The only man in India to produce Kopi Luwak coffee is a lean, cheerie gentleman named Ganesh. I paid a visit to his 22 acre organic coffee estate, situated just outside BR Hills wildlife reserve.
Ganesh is sitting comfortably on the porch of his large airy house, staring out at a lush and well manicured garden, when I arrive. He seems very pleased to see me and invites me to join him. After a while exchanging pleasantries about my visit to India, and his trip to the UK several years ago, he turns to me, peering over the rim of his tinted glasses. 'you know I've photographed about 30 species of birds from here' he says with a passion that only avid twitchers seem to posses 'I've looked them all up on Wikipedia'. 'I've seen leopards, had a troop of elephants barge across the lawn and I've even heard Tigers growl somewhere off in the distance'. This is a man in touch with wildlife and one with a sense of humour - I immediately warm to him. He laughs as he goes on to tell me how the Elephants don't bother him anymore 'I've dug a trench all the way around - 40 feet by 40 feet'.
He waves over to his coffee plants in the distance, as neatly arranged as his garden and spreading as far as I could see. 'it's an average size estate' he says 'but I'm no connessiur' 'I do have a fondness for a very special cup though'. He's referring to Kopi Luwak, more commonly known as 'Civet Cat Coffee' - the most expensive coffee in the world. He pours the steamy black liquid into a delicate bone china cup and offers it to me.
Every December his estate is visited by a hoard of tiny palm civets. Small nocturnal mammals which look like a cross between a weasel and a small cat. They've come for the succulent red coffee fruits, selectively picking the ripest and sweetest, wolfing them down during the night. While the damage is minimal many crop producers might go to the extreme to protect their livelihood from such an invasion, yet for Ganesh, a keen Wildlife watcher, it's actually a treat. Since reading an article in National Geographic about the production of Kopi Luwak in Korea he has simply just let the Civets get on with their nocturnal gorging. On occassion he even catches them in the act and just keeps his distance observing them as they stand on their hind legs to reach the best fruit. 'It's only the fruity outer layer that their interested in' He goes on to tell me how the two coffee beans at the core of each fruit are concentrated, cleaned and processed as they pass through the civets digestive tract, eventually being dumped - usually under a coffee plant for Ganesh to find in the morning. 'All I have to do is go around popping the poop into a basket for roasting later.' he says with a grin.
It's not as disgusting as it might sound. The faeces of the Palm Civet actually resembles a healthy snack bar - packed with grain and little else - solid and compact. 'very little mess' he assures me 'although my sister won't touch it with a barge pole' he says with a laugh. What usually takes Ganesh five days of processing is achieved in one night by the Civet. No wonder he likes it. He usually collects about 5 kgs in a season, enough for about 200 cups. This is a considerable amount when you consider that only 450 kgs ever reach the world market per year, almost all from the far east. It's rareity not only brings in a high market rate - £50 a cup in Selfridges, London - but it also brings a torrent of visitors to Ganeshs door. Every one keen to give it a try. He doesn't sell it but he does enjoy the reaction.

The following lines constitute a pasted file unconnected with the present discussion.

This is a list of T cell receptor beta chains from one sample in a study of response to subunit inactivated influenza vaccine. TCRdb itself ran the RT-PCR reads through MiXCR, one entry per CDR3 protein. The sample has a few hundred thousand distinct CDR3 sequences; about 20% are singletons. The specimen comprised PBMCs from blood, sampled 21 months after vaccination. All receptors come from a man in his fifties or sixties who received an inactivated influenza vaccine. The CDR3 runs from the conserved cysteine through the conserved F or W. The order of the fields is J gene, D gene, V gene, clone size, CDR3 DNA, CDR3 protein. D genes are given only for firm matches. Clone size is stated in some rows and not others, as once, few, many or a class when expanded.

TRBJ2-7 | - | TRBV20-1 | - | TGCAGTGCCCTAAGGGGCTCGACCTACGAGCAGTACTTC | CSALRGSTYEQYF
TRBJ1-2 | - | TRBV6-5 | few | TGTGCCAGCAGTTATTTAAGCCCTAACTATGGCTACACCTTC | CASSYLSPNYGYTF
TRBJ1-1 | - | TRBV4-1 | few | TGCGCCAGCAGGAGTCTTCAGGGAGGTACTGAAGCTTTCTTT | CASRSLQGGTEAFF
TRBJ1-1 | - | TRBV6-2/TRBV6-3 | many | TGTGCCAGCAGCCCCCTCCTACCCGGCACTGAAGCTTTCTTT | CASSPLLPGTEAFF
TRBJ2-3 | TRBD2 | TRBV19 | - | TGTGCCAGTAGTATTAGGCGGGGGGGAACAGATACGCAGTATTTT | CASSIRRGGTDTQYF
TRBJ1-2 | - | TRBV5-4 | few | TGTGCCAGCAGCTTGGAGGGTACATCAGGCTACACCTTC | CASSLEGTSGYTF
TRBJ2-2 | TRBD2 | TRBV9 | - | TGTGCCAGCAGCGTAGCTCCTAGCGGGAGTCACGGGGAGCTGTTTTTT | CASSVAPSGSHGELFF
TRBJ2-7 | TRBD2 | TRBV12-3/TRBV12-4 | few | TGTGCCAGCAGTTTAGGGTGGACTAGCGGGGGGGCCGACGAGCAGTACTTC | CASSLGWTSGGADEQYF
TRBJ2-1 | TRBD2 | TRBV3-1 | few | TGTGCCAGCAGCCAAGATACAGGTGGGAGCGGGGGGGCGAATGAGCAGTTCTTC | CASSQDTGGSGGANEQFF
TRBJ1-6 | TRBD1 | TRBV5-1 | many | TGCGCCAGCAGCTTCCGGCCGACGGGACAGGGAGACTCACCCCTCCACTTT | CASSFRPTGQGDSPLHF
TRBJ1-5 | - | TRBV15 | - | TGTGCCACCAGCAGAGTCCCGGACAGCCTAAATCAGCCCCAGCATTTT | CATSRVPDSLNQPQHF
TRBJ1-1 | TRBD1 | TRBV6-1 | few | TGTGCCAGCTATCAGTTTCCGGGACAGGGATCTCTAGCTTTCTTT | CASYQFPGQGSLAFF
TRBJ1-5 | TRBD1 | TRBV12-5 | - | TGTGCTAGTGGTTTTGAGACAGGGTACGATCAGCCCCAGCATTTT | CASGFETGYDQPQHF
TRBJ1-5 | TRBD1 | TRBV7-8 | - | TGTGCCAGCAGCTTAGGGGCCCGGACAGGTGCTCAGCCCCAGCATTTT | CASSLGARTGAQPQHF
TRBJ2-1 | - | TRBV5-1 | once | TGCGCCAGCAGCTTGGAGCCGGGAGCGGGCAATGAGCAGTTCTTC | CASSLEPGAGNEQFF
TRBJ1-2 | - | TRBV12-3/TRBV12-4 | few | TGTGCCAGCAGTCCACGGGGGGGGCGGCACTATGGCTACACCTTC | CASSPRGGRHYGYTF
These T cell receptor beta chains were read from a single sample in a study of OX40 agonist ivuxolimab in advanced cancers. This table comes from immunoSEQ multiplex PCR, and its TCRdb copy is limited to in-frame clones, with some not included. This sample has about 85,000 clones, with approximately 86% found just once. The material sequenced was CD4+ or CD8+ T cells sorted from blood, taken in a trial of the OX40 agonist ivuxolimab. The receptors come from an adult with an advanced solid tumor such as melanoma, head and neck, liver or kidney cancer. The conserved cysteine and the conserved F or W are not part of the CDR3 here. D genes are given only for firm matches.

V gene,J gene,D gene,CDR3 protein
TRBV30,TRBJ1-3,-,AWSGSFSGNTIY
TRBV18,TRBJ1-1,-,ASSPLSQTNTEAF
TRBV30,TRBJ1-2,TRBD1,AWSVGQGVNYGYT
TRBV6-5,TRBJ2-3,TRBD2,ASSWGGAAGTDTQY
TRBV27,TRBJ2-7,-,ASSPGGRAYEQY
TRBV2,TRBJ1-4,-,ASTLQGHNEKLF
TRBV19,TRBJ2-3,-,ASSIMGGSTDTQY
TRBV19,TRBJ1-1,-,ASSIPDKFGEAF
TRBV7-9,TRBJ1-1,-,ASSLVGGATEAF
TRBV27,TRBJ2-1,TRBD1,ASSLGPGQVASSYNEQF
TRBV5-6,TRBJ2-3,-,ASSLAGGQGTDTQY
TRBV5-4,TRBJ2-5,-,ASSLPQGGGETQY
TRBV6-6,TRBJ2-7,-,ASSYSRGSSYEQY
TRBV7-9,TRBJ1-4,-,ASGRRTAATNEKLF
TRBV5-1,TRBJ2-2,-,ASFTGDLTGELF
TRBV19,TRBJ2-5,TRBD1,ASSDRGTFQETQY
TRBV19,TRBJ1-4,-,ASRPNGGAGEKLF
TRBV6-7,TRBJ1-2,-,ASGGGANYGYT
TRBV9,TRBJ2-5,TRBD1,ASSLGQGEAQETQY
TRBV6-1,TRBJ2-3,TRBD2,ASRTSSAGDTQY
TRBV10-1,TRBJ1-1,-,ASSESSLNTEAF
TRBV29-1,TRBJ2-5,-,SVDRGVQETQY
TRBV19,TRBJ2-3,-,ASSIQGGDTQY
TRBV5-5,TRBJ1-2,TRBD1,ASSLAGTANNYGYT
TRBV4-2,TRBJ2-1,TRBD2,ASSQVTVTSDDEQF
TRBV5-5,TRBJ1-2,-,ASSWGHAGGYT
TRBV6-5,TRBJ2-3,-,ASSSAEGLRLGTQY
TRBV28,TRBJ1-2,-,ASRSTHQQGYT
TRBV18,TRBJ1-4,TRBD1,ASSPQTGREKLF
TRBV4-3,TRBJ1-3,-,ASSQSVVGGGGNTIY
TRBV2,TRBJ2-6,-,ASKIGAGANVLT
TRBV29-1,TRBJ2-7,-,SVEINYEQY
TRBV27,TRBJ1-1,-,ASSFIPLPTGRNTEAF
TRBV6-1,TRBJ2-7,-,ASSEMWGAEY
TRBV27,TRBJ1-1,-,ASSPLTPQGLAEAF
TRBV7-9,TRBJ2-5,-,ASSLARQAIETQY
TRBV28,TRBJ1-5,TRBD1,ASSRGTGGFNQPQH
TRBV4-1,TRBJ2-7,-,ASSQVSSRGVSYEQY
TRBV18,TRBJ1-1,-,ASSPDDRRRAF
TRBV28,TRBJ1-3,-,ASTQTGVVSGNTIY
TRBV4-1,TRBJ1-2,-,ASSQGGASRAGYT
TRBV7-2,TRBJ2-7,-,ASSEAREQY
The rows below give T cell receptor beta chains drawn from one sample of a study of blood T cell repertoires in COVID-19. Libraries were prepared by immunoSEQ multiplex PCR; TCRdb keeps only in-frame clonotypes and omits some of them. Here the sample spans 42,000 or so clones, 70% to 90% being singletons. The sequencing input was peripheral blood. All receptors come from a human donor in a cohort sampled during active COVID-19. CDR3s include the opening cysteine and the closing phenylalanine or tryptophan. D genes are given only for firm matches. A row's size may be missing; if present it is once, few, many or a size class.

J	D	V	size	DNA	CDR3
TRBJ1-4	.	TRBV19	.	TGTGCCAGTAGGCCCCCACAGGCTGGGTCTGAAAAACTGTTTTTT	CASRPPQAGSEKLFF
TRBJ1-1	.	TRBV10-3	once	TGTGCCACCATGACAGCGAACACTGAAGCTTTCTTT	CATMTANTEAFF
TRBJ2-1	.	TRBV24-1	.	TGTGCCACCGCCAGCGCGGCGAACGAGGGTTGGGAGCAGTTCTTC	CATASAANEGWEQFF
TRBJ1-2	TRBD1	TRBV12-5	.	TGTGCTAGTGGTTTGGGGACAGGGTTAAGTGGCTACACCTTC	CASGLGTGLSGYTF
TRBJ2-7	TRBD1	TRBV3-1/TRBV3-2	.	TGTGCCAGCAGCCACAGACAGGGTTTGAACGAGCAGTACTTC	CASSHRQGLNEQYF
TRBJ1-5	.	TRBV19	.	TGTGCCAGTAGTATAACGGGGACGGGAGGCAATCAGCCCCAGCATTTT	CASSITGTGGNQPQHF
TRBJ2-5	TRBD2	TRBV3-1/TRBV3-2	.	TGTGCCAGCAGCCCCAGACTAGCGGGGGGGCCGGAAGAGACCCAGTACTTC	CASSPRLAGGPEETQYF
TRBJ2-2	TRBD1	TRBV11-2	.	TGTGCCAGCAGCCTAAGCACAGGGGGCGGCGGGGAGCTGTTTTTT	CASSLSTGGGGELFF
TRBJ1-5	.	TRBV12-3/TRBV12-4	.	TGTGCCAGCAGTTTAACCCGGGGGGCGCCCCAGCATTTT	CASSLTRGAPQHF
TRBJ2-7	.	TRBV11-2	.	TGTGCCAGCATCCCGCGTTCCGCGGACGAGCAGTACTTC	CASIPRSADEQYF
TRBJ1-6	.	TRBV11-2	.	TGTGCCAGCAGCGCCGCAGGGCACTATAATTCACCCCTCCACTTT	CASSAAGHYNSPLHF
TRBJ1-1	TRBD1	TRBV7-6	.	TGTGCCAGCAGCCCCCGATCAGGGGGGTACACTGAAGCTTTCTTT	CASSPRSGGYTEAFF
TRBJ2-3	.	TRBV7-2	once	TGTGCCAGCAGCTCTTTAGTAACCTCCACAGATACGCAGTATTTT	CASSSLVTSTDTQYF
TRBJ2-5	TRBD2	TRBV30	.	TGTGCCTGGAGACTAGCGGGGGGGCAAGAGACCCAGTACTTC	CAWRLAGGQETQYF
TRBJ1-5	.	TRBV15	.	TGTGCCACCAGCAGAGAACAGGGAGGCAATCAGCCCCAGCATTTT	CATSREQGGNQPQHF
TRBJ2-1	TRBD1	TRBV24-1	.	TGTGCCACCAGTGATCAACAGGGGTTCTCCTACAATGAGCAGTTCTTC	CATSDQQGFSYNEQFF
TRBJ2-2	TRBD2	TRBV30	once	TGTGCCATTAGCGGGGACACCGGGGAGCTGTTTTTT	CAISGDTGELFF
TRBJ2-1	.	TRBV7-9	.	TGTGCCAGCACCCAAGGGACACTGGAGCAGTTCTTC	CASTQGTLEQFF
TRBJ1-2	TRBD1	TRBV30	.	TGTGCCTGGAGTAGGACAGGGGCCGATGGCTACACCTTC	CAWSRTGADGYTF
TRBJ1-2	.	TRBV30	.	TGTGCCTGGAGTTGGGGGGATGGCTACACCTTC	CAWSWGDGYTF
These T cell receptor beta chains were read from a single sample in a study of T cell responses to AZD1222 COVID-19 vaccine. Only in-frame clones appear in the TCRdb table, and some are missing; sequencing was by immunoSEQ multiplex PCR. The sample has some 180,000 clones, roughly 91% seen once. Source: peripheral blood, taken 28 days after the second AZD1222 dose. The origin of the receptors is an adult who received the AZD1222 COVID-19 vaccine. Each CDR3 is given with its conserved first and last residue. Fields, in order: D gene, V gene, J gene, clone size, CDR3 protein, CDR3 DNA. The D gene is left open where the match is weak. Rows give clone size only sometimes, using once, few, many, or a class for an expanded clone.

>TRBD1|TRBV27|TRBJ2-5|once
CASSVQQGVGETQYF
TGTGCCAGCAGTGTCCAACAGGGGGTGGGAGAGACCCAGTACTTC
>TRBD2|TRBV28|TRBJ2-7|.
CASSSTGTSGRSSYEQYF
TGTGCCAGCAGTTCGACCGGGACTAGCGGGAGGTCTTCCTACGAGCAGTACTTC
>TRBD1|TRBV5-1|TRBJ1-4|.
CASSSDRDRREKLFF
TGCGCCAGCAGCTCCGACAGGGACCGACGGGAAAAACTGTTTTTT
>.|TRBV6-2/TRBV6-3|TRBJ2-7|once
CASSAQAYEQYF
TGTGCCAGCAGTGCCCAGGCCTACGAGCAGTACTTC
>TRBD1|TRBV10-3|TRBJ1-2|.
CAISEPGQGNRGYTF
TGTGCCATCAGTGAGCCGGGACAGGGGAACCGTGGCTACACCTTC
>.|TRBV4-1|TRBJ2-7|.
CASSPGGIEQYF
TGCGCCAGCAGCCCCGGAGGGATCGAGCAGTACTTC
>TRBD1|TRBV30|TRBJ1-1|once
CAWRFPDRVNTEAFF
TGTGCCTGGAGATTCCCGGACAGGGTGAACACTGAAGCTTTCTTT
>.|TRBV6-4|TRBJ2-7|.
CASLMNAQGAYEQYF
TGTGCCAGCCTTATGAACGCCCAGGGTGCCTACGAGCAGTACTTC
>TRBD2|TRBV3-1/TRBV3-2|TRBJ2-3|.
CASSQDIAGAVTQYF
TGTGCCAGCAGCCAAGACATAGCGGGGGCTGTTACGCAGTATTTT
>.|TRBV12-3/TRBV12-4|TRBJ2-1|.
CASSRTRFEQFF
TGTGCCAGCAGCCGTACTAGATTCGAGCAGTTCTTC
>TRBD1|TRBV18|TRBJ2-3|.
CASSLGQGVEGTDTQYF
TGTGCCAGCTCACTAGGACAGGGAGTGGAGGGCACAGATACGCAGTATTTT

Now it's my chance to try this much prized delicacy. Ganesh has noticed that I've been suspiciously swilling the cup in my hands for a while now. 'Go ahead it's the best cup of coffee you'll ever have' he says confidently. 'is it safe' I reply with a nervous smile looking down into the deep dark swirling liquid, he assures me that he's fighting fit after drinking hundreds of cups. I raise the cup to my nose and take a deep whiff. The aroma is sweet, rich, smooth, the usual biterness of coffee has been replaced with a subtle hint of chocolate. It's nothing spectacular but it is pleasant. As he gestures for me to continue I nervously purse me lips over the edge of the bone china and gulp...
After a moment allowing my taste buds to recoil from the expected onslaught I find them being seduced by the flavour. It is, as it smelt - rich and smooth. To me it tastes a bit nutty. As it swirls around my mouth it enchants my palette. I'm being carried away by the flavour. But then it dawns on me...
I realise that the situation has probably heightened my senses to the subtleties of coffee - the fresh air and warm company. It's not necessarily the coffee itself. Much in the way a wine tasting workshop would focus my taste on the fruitiness of various wines, my palette is momentarily fine tuned to Kopi Luwak - no wonder it tastes so good.
It's tempting to try and hype Kopi Luwak, to describe it as a life changing experience. I now realise that if I didn't know of it's peculiar processing, and if I wasn't concentrating and willing it to provide the ultimate taste sensation, Kopi Luwak probably wouldn't even raise an eyebrow. Nether-the-less Ganesh pours me another cup which I gratefully accept.
If anything Civet Cat Coffee has made me aware of a great crime. That of thoughtless chugging. Coffee is a silent friend always by my side but taken for granted. I thank Ganesh for helping to refuel an appreciation for my caffienated sidekick and as I depart his company I make a silent pledge to try and pay attention to my next cup of smooth roast.
Photographs: Civet Scat by Kalyan Varma
Asian Palm Civet: Wikipedia creative commons